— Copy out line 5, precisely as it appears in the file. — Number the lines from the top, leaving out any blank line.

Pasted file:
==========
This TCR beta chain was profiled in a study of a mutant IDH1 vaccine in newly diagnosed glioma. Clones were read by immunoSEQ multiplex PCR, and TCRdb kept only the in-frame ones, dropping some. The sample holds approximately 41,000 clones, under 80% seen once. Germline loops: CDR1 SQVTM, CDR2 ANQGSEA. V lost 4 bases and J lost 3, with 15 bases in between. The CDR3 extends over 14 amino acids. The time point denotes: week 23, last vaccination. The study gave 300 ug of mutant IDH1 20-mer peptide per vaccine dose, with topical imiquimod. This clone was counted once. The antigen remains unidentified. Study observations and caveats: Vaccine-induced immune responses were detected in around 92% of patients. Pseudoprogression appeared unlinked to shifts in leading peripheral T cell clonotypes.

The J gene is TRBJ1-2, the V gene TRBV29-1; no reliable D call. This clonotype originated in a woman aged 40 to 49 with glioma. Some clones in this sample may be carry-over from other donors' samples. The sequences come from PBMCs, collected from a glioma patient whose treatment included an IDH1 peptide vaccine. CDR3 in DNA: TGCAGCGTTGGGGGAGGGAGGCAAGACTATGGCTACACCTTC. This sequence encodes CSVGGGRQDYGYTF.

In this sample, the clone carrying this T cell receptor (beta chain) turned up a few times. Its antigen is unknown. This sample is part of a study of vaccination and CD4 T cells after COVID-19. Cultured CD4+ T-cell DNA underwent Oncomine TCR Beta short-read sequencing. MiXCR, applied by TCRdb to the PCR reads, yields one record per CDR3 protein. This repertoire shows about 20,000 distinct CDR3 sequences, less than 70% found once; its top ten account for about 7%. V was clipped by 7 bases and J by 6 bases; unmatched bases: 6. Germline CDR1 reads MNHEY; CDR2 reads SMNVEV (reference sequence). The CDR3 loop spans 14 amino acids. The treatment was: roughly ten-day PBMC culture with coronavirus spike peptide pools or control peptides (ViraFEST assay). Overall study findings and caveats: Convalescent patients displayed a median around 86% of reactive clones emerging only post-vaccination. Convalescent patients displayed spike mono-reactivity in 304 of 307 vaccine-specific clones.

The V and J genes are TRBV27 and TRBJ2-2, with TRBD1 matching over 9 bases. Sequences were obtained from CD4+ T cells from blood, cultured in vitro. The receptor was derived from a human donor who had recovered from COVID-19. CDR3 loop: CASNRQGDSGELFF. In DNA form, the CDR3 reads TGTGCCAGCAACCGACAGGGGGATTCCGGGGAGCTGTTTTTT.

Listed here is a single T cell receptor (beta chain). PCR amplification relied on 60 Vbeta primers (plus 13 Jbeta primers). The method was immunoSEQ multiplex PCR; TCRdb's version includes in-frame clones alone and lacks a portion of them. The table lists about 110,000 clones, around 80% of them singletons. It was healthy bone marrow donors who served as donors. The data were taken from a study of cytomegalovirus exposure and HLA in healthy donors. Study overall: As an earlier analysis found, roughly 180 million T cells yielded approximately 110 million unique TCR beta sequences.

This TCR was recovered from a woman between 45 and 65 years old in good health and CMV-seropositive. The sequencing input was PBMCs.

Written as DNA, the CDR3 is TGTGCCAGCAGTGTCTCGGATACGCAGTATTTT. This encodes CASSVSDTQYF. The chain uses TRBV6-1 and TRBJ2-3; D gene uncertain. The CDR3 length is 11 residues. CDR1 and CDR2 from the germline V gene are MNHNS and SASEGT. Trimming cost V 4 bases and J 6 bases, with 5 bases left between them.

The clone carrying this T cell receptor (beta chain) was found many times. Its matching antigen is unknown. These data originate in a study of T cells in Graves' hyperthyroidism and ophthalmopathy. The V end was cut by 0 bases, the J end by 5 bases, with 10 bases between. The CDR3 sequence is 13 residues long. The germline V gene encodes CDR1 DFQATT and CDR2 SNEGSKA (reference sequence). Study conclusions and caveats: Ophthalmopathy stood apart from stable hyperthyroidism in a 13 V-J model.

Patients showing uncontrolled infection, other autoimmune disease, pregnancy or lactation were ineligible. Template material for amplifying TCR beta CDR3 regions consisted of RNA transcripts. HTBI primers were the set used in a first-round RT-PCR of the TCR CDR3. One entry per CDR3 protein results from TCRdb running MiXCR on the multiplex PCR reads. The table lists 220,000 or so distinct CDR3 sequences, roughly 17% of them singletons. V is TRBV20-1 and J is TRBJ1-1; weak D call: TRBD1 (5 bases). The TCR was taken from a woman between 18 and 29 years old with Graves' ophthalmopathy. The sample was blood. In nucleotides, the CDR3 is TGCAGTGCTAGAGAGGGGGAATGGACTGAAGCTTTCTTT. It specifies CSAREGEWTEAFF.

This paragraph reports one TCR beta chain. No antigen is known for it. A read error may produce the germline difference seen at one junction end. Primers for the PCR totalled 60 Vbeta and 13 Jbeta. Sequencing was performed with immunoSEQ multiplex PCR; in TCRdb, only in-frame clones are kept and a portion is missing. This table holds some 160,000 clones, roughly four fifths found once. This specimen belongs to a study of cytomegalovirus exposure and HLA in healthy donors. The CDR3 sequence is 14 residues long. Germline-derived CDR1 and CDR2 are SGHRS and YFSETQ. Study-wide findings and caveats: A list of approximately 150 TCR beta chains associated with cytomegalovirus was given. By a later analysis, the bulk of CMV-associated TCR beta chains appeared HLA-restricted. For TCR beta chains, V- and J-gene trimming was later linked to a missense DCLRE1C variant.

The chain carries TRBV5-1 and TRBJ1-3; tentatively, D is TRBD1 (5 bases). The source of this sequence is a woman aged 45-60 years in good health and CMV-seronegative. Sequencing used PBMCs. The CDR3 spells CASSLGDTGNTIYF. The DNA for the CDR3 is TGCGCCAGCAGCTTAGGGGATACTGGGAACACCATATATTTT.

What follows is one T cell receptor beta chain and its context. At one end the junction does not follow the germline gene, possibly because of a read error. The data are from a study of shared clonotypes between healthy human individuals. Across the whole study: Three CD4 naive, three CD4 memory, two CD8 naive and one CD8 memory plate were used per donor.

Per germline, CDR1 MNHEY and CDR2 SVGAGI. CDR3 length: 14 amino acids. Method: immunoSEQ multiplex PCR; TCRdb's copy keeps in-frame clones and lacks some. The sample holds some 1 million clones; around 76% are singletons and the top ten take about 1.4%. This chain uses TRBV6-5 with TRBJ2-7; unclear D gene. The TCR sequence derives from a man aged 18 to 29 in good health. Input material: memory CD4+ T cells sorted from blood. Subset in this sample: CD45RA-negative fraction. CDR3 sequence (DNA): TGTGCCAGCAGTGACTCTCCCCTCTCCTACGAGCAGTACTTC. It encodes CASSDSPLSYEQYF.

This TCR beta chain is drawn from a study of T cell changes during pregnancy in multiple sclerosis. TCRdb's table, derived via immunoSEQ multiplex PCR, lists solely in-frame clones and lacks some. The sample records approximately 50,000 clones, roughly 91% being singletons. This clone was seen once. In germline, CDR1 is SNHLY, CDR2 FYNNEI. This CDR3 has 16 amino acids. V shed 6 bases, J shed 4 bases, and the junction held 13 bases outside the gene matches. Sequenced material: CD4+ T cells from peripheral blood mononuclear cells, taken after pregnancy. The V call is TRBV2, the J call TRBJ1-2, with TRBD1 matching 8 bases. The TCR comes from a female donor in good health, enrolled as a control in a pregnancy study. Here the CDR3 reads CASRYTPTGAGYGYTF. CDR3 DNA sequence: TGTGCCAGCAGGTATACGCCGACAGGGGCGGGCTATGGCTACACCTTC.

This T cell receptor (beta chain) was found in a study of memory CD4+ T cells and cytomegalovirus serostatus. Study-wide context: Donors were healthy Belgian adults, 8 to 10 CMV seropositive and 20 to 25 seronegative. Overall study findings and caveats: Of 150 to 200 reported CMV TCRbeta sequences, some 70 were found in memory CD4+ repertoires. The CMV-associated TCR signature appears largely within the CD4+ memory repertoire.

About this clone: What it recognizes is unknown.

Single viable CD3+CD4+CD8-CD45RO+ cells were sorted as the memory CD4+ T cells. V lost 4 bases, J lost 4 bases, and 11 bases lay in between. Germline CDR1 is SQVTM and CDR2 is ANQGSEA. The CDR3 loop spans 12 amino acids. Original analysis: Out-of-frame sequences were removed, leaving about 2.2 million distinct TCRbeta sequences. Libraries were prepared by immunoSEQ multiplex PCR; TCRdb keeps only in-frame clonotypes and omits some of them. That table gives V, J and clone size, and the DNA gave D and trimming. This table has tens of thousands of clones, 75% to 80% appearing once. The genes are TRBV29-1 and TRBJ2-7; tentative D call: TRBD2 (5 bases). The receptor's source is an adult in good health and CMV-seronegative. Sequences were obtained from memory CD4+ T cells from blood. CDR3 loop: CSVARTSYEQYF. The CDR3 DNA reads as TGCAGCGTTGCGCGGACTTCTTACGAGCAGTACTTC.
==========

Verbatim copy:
Listed here is a single T cell receptor (beta chain). PCR amplification relied on 60 Vbeta primers (plus 13 Jbeta primers). The method was immunoSEQ multiplex PCR; TCRdb's version includes in-frame clones alone and lacks a portion of them. The table lists about 110,000 clones, around 80% of them singletons. It was healthy bone marrow donors who served as donors. The data were taken from a study of cytomegalovirus exposure and HLA in healthy donors. Study overall: As an earlier analysis found, roughly 180 million T cells yielded approximately 110 million unique TCR beta sequences.